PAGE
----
With a Norse settlement in "Vinland," modern-day Newfoundland, Canada, peoples from Viking societies saw both friendly and violent encounters with the so-called "skræling."
The Norse settlers, ultimately, did not learn from the accrued wisdom and adaptability of indigenous Americans, which would lead to the end of the Norse settlement of the Americas.
Norse colonization of North America
European colonization of North America has, only in recent history, been revised to begin in the 10th century CE. Pushing westward across the North Atlantic Ocean from Iceland, Norsemen established two settlements on Greenland. From here, they pushed westward again, establishing a single settlement on what is now the northern tip of Newfoundland, Canada. Though the settlements on Greenland lasted for five centuries, the settlement at L'Anse aux Meadows has a strong historical connection with some of the "Vinland" sagas complied later in the 13th century CE.
The general consensus of modern academia is that the Norse settlement on the tip of Newfoundland only lasted around two decades, supporting, at its height, anywhere between 30 to 160 people. Though more archaeological evidence of Norse settlement has been found in southern Newfoundland, it appears unlikely that the Norse settlers had the manpower or resources to construct any further settlements throughout North America.
Human habitation and culture before the arrival of the Norse
The island of Newfoundland (also called Terre-Neuve in French or Ktaqmkuk in the Mi'kmaq language) is not only the world's 16th largest island but also home to a number of rare plant and animal species. Its relatively mild subarctic climate allows cold winters and short, hot summers with little precipitation. A wealth of flora and fauna has enabled several peoples to establish settlements and habitation on the island, with the Norse being only but one. Recent archaeological evidence has uncovered human habitation of Newfoundland stretching as far back as 9,000 years ago.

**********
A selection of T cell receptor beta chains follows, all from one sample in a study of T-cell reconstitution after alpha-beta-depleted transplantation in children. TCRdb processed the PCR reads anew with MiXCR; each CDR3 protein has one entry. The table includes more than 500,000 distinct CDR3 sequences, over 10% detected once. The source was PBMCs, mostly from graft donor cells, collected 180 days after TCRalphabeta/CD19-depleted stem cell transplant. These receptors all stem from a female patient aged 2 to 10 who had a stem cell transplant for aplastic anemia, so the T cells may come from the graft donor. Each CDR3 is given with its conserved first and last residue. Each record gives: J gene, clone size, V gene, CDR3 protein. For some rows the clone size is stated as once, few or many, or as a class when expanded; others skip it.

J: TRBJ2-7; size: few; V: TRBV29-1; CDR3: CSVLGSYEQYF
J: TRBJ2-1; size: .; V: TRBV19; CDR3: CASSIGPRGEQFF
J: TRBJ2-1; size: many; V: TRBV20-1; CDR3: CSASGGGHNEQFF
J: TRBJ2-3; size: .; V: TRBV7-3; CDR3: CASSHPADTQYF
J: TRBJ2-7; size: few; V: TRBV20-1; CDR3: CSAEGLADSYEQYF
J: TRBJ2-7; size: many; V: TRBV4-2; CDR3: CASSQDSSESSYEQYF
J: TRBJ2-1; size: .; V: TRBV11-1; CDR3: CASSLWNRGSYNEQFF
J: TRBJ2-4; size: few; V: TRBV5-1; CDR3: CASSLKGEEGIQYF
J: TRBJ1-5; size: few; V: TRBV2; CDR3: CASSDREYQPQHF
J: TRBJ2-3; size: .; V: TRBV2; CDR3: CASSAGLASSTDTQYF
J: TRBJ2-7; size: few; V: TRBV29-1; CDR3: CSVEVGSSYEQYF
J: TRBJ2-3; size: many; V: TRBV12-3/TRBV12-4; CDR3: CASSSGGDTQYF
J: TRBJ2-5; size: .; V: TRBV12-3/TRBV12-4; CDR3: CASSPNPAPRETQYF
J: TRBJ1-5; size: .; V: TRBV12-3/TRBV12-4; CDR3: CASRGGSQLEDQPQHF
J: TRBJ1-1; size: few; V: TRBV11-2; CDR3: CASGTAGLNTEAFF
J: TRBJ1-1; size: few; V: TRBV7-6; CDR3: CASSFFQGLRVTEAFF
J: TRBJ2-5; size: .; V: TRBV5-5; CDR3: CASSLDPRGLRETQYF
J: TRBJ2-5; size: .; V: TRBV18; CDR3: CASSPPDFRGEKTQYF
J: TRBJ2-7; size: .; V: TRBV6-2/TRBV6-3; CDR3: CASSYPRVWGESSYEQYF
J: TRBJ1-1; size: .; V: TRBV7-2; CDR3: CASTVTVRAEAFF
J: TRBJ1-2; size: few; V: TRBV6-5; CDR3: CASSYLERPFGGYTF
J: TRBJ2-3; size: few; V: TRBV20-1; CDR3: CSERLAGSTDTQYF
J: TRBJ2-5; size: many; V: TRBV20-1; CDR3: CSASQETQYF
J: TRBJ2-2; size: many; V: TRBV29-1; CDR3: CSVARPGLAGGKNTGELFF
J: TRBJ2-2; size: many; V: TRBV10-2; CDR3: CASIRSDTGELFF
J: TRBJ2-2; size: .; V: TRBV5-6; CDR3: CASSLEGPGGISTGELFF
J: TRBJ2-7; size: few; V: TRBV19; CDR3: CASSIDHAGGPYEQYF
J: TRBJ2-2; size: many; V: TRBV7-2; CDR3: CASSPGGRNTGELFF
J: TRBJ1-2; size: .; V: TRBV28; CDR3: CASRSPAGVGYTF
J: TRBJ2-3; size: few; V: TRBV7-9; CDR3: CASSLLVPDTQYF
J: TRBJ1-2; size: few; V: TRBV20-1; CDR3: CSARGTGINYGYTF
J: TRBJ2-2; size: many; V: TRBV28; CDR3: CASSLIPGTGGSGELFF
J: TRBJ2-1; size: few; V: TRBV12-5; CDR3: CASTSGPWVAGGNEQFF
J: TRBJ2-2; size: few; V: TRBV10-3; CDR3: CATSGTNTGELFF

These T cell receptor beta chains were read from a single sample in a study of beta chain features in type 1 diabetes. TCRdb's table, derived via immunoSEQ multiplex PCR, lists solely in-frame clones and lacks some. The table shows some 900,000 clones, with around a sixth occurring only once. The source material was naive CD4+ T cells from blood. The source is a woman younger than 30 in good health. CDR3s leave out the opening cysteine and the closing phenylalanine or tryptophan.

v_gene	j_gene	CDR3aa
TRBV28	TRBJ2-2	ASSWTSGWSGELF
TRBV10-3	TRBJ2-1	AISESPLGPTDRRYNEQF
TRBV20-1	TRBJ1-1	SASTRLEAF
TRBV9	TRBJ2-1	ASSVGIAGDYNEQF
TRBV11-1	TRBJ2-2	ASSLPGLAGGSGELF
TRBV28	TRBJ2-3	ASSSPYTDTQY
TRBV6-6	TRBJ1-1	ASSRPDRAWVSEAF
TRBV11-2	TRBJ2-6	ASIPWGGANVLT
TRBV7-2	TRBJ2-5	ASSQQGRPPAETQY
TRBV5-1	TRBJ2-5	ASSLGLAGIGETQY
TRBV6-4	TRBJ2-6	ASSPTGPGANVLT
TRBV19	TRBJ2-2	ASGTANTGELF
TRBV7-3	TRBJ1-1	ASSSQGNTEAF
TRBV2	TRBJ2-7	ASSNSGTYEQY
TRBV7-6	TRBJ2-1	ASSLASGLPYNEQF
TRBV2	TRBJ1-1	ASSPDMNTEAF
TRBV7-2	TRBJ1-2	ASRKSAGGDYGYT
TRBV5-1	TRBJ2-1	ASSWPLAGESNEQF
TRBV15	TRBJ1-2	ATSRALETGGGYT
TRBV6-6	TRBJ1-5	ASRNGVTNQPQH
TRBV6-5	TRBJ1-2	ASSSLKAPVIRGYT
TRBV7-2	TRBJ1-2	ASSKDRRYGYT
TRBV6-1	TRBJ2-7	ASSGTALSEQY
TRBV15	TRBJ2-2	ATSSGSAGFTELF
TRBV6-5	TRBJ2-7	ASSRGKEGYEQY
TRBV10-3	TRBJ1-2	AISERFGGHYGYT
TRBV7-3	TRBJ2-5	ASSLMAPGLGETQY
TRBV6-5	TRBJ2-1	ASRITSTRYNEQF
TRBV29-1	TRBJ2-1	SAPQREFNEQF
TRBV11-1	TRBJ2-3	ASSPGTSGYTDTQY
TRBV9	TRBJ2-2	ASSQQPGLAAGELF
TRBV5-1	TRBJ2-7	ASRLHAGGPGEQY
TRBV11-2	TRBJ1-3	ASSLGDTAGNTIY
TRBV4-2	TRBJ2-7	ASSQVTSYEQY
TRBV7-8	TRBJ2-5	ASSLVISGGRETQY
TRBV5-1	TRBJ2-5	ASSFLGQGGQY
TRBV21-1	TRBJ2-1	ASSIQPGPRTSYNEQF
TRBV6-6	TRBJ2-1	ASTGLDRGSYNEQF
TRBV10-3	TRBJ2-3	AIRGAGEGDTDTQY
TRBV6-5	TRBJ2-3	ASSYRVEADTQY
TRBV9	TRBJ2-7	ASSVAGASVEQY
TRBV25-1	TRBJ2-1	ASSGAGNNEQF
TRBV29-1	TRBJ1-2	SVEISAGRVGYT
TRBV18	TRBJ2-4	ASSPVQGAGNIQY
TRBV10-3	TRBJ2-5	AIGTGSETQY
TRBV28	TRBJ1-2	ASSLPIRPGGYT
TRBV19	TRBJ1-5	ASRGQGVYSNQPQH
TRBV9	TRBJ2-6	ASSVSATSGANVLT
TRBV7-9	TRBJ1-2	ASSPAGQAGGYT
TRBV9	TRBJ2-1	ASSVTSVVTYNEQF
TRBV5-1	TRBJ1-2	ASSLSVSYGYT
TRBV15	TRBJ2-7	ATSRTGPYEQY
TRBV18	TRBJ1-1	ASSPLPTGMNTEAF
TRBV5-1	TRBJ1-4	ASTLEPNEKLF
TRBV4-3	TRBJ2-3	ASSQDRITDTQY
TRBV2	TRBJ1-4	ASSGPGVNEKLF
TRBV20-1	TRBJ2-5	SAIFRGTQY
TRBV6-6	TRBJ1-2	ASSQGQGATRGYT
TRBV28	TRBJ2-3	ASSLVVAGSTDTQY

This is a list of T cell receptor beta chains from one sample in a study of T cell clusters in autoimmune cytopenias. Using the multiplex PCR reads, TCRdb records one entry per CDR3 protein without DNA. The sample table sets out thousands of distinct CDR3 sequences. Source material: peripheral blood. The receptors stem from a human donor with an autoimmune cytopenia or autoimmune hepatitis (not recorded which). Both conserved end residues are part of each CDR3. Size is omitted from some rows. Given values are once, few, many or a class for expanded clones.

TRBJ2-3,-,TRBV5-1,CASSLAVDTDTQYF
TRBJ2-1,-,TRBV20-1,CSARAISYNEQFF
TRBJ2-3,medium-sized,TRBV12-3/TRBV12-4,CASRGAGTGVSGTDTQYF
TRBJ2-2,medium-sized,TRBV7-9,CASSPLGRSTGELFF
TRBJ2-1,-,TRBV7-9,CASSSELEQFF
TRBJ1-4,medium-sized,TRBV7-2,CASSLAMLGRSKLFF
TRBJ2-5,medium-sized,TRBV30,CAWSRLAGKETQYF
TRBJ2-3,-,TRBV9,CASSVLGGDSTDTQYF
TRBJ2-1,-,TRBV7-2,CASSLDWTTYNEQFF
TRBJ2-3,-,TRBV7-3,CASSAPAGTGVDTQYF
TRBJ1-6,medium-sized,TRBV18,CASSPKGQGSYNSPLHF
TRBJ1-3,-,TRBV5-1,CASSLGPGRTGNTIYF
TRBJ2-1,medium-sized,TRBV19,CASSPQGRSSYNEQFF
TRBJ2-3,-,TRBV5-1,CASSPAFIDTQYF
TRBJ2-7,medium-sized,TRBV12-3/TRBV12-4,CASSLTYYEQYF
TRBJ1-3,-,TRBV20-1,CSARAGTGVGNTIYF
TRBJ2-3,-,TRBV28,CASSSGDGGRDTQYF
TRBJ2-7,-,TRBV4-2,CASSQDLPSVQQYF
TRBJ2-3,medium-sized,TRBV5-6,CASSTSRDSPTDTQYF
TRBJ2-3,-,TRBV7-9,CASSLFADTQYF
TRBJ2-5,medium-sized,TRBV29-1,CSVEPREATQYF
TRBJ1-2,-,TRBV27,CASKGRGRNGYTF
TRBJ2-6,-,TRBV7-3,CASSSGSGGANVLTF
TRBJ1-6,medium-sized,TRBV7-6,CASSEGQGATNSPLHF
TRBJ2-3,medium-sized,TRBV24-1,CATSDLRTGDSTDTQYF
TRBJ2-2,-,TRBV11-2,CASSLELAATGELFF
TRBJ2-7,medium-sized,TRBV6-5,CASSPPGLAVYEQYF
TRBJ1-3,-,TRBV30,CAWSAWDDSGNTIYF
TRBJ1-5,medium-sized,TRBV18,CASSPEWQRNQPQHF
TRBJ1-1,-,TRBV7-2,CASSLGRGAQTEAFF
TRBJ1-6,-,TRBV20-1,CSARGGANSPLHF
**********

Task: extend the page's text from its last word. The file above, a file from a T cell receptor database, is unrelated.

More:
The first serious signs of prolonged human settlement in Newfoundland arose with the so-called "Maritime Archaic" peoples. These peoples were subarctic hunters who lived along the Atlantic seaboard of North America, reaching Newfoundland about 5,000 years ago. Around approximately 2,000 BCE, a new people slowly started to emerge and dominate this area of North America. Though this process took time, by about 800 BCE, an entirely new people and culture had replaced the Maritime Archaic people in Newfoundland.
The people of the Dorset culture were Paleo-Eskimo people who were highly adapted to the cold climates of Newfoundland. They were maritime-oriented people who were navigators and developed boats similar to modern-day kayaks. The Dorset people are believed to have lived in Newfoundland until the early 16th century CE. In what may be history's first case of a societal collapse due to climate change, the "Medieval Warm Period" (a period of warm climate in the North Atlantic from approximately 950 CE to 1250 CE) devastated the Dorset's way of life.
Next to settle in Newfoundland were the peoples of the Beothuk culture. They are believed to have migrated from the mainland to the island of Newfoundland sometime approximately in the very early 1st century CE. They lived in self-sufficient groups of between 30 to 55 people and hunted caribou, seals, and salmon.
Around the year 1000 CE, on the other side of the Americas, in Alaska, the Thule people soon began to migrate eastward. Sometime in the 11th century CE, the Thule had reached modern-day Canada and the island of Newfoundland. Here, they would have experienced direct contact with the microscopic Norse settlement. Continuing their eastward expansion, they had reached Greenland, and a more significant Norse settlement, by the 13th century.